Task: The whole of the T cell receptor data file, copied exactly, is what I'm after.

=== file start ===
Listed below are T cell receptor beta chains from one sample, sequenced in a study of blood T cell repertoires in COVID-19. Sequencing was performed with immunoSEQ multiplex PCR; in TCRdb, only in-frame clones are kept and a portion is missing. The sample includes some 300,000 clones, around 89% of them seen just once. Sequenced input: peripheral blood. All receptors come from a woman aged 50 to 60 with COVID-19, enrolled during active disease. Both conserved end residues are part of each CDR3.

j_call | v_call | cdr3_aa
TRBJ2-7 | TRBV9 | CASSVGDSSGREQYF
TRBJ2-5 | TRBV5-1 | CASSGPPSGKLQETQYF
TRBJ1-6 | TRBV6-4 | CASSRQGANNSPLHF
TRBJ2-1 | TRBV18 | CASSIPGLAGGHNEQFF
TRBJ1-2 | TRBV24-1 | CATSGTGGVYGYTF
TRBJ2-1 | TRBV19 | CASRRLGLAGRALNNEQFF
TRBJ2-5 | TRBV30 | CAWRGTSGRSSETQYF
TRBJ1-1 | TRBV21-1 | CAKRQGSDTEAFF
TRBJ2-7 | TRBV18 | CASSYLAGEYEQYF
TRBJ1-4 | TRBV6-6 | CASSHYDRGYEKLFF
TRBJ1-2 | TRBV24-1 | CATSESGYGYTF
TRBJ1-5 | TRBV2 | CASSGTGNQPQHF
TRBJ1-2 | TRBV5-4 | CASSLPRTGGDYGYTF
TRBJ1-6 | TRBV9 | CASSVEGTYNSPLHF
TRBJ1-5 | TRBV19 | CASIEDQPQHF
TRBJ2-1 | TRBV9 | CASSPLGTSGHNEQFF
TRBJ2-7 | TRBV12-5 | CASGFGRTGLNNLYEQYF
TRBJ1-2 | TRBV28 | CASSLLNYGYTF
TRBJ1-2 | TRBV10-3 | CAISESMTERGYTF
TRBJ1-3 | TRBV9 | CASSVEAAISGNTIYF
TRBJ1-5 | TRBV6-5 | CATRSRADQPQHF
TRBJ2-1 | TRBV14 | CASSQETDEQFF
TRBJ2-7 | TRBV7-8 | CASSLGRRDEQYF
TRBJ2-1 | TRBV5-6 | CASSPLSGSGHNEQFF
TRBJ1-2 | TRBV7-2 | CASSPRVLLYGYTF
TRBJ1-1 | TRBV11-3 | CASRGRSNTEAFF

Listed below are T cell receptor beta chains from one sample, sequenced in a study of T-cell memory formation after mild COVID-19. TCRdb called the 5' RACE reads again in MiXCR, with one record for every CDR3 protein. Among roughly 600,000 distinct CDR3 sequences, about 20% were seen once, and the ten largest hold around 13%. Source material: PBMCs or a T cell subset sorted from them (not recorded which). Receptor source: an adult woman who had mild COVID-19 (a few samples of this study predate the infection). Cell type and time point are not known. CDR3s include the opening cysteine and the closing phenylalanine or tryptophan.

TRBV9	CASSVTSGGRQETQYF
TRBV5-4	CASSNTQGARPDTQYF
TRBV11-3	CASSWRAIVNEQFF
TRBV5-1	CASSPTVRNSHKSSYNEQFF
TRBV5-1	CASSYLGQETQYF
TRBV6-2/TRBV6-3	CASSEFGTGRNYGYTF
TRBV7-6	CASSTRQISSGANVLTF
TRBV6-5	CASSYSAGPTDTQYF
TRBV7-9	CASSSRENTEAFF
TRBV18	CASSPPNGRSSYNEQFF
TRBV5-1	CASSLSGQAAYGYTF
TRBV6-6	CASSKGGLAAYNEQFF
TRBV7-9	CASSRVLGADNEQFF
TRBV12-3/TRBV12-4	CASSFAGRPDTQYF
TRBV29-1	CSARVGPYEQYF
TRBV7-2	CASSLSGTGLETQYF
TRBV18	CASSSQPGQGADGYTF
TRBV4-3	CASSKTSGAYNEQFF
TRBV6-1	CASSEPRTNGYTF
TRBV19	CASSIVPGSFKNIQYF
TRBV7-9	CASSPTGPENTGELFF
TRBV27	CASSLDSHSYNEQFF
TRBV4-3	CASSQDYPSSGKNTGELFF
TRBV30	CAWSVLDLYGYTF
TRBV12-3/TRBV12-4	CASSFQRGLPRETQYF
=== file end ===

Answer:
Listed below are T cell receptor beta chains from one sample, sequenced in a study of blood T cell repertoires in COVID-19. Sequencing was performed with immunoSEQ multiplex PCR; in TCRdb, only in-frame clones are kept and a portion is missing. The sample includes some 300,000 clones, around 89% of them seen just once. Sequenced input: peripheral blood. All receptors come from a woman aged 50 to 60 with COVID-19, enrolled during active disease. Both conserved end residues are part of each CDR3.

j_call | v_call | cdr3_aa
TRBJ2-7 | TRBV9 | CASSVGDSSGREQYF
TRBJ2-5 | TRBV5-1 | CASSGPPSGKLQETQYF
TRBJ1-6 | TRBV6-4 | CASSRQGANNSPLHF
TRBJ2-1 | TRBV18 | CASSIPGLAGGHNEQFF
TRBJ1-2 | TRBV24-1 | CATSGTGGVYGYTF
TRBJ2-1 | TRBV19 | CASRRLGLAGRALNNEQFF
TRBJ2-5 | TRBV30 | CAWRGTSGRSSETQYF
TRBJ1-1 | TRBV21-1 | CAKRQGSDTEAFF
TRBJ2-7 | TRBV18 | CASSYLAGEYEQYF
TRBJ1-4 | TRBV6-6 | CASSHYDRGYEKLFF
TRBJ1-2 | TRBV24-1 | CATSESGYGYTF
TRBJ1-5 | TRBV2 | CASSGTGNQPQHF
TRBJ1-2 | TRBV5-4 | CASSLPRTGGDYGYTF
TRBJ1-6 | TRBV9 | CASSVEGTYNSPLHF
TRBJ1-5 | TRBV19 | CASIEDQPQHF
TRBJ2-1 | TRBV9 | CASSPLGTSGHNEQFF
TRBJ2-7 | TRBV12-5 | CASGFGRTGLNNLYEQYF
TRBJ1-2 | TRBV28 | CASSLLNYGYTF
TRBJ1-2 | TRBV10-3 | CAISESMTERGYTF
TRBJ1-3 | TRBV9 | CASSVEAAISGNTIYF
TRBJ1-5 | TRBV6-5 | CATRSRADQPQHF
TRBJ2-1 | TRBV14 | CASSQETDEQFF
TRBJ2-7 | TRBV7-8 | CASSLGRRDEQYF
TRBJ2-1 | TRBV5-6 | CASSPLSGSGHNEQFF
TRBJ1-2 | TRBV7-2 | CASSPRVLLYGYTF
TRBJ1-1 | TRBV11-3 | CASRGRSNTEAFF

Listed below are T cell receptor beta chains from one sample, sequenced in a study of T-cell memory formation after mild COVID-19. TCRdb called the 5' RACE reads again in MiXCR, with one record for every CDR3 protein. Among roughly 600,000 distinct CDR3 sequences, about 20% were seen once, and the ten largest hold around 13%. Source material: PBMCs or a T cell subset sorted from them (not recorded which). Receptor source: an adult woman who had mild COVID-19 (a few samples of this study predate the infection). Cell type and time point are not known. CDR3s include the opening cysteine and the closing phenylalanine or tryptophan.

TRBV9	CASSVTSGGRQETQYF
TRBV5-4	CASSNTQGARPDTQYF
TRBV11-3	CASSWRAIVNEQFF
TRBV5-1	CASSPTVRNSHKSSYNEQFF
TRBV5-1	CASSYLGQETQYF
TRBV6-2/TRBV6-3	CASSEFGTGRNYGYTF
TRBV7-6	CASSTRQISSGANVLTF
TRBV6-5	CASSYSAGPTDTQYF
TRBV7-9	CASSSRENTEAFF
TRBV18	CASSPPNGRSSYNEQFF
TRBV5-1	CASSLSGQAAYGYTF
TRBV6-6	CASSKGGLAAYNEQFF
TRBV7-9	CASSRVLGADNEQFF
TRBV12-3/TRBV12-4	CASSFAGRPDTQYF
TRBV29-1	CSARVGPYEQYF
TRBV7-2	CASSLSGTGLETQYF
TRBV18	CASSSQPGQGADGYTF
TRBV4-3	CASSKTSGAYNEQFF
TRBV6-1	CASSEPRTNGYTF
TRBV19	CASSIVPGSFKNIQYF
TRBV7-9	CASSPTGPENTGELFF
TRBV27	CASSLDSHSYNEQFF
TRBV4-3	CASSQDYPSSGKNTGELFF
TRBV30	CAWSVLDLYGYTF
TRBV12-3/TRBV12-4	CASSFQRGLPRETQYF